3 Mentalities That Are Killing Your Employee Retention
For most CEOs or HR leaders, employee retention is always a topic for concern. Nearly 80% of business leaders say employee retention is important or urgent, and with good reason: turnover can cost upwards of 150% of the lost employee’s annual compensation. But are we entertaining mindsets that are sabotaging our ability to keep good people?
#1 – I don’t want to invest in onboarding or training when so many new employees leave
A prospect once mentioned to me that he had a hard time investing money into new employees, because so many of them “just leave”. While it can be disheartening to invest time and energy into someone only to have them get a new job a week later, this attitude can quickly result in a vicious cycle. Companies pay a high price for this mindset: on average, one third of new hires quit their job within 6 months.
In a world where complacency can be a death sentence to a promising career, ambitious individuals seek to continuously improve and diversify their skill sets. Studies like Why Top Young Managers are in a Nonstop Job Hunt have shown that these employees really want to receive training, mentoring and coaching. They want to gain skills. They want to be more valuable to the organization. Unfortunately, if employers are reluctant to spend money early on, we reach an impasse: companies won’t train workers because they might leave, and workers leave because they don’t get training.
#2 – Our website should focus on the customers
While there’s nothing wrong with a customer-focused website, this mentality often comes at the expense of showing the personal side of the company or anything about its internal culture. In some industries, that may seem “soft”–but studies show that your clients increasingly choose to work with companies that treat their people right. As an added bonus, as word travels that your company supports and invests in your employees’ growth, you’ll attract the best candidates and naturally create a high-calibre team.
Many companies have latched on to the concept of the benefit corporation, meaning their mission considers the needs of society and the environment, in addition to profit. Certified B Corporations are companies that have pledged to think about people and the planet in addition to profit, and an outside nonprofit inspects them and makes sure they’re following through. In addition, it actually drives profit: companies that put society and their employees first have a 25 percent higher stock value than their peers. So next time you’re redeveloping your website, consider adding a bit of a personal touch–and seek out ways to incorporate your company values, employee stories or a bit about the team that’s doing the work.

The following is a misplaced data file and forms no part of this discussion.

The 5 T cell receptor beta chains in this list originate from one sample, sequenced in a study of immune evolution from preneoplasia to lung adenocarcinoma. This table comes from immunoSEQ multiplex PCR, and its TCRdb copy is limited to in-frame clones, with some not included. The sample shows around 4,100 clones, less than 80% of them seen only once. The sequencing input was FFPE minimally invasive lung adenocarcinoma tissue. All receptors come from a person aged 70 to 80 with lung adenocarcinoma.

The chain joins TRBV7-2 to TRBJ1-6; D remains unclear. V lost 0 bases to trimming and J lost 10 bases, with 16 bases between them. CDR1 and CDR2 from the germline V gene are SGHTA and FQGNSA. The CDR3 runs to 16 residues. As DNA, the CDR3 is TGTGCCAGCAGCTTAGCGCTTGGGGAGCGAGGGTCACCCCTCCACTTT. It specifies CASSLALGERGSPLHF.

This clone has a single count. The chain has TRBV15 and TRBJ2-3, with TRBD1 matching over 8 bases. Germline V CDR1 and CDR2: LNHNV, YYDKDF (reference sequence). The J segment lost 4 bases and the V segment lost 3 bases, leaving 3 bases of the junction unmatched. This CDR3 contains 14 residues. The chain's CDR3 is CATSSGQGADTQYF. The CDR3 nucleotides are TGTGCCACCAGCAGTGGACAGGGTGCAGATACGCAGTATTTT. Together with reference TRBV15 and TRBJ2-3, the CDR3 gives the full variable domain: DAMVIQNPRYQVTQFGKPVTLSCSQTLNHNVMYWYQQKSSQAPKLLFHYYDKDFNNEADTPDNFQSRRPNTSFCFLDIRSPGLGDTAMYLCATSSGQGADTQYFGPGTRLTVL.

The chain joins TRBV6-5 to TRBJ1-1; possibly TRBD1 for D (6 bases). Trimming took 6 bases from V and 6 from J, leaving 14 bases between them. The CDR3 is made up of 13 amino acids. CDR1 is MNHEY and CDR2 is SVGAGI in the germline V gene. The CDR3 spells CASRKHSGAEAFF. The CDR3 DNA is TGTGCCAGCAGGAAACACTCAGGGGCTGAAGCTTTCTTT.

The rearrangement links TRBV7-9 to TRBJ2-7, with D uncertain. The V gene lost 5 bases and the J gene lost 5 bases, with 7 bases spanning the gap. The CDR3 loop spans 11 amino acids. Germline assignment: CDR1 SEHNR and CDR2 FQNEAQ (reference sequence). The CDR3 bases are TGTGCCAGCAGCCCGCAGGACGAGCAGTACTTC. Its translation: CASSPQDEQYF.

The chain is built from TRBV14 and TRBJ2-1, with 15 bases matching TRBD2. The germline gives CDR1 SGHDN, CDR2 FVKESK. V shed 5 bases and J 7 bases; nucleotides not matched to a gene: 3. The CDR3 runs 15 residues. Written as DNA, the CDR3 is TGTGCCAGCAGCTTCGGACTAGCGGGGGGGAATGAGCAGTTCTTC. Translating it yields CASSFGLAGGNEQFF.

#3 – We receive so many applications, so our employer brand isn’t a big priority
A friend once told me her workplace had received over 1000 job applications for one position via a free online ad. While the interest seemed impressive, the quality and potential of the applications was not. After hours spent screening resumes, responding to questions and interviewing candidates, they ended up having to start the recruitment process all over again.
“Employer branding” may seem like buzzword to some people — thrown around a lot, but lacking meaning. Part of the problem is that it’s often misconstrued. It’s more than just your logo and creative materials; it’s that FEELING that permeates your organization. It’s everything that comes to mind when someone thinks or talks about your company. We all know the dangers of focusing on quantity over quality–and the same goes for recruitment. When you don’t stand for anything, you’re attracting “everyone” rather than the people you want–and that’s never a good thing. A stronger brand means you’ll attract higher quality applicants in less time for less money–and in a tough economy where every penny counts, it’s a business case that’s pretty hard to argue with.
Many of us have consciously or unconsciously held these mindsets, and they’re significantly impacting our ability to attract the right candidates. While it can be scary to invest in something that seems like an unknown, shift the focus of your website or put resources into creating a strong brand, it can pay off exponentially. As you attract the right candidates and build a solid team, you’re not just investing in people, but in the growth and sustainability of your organization.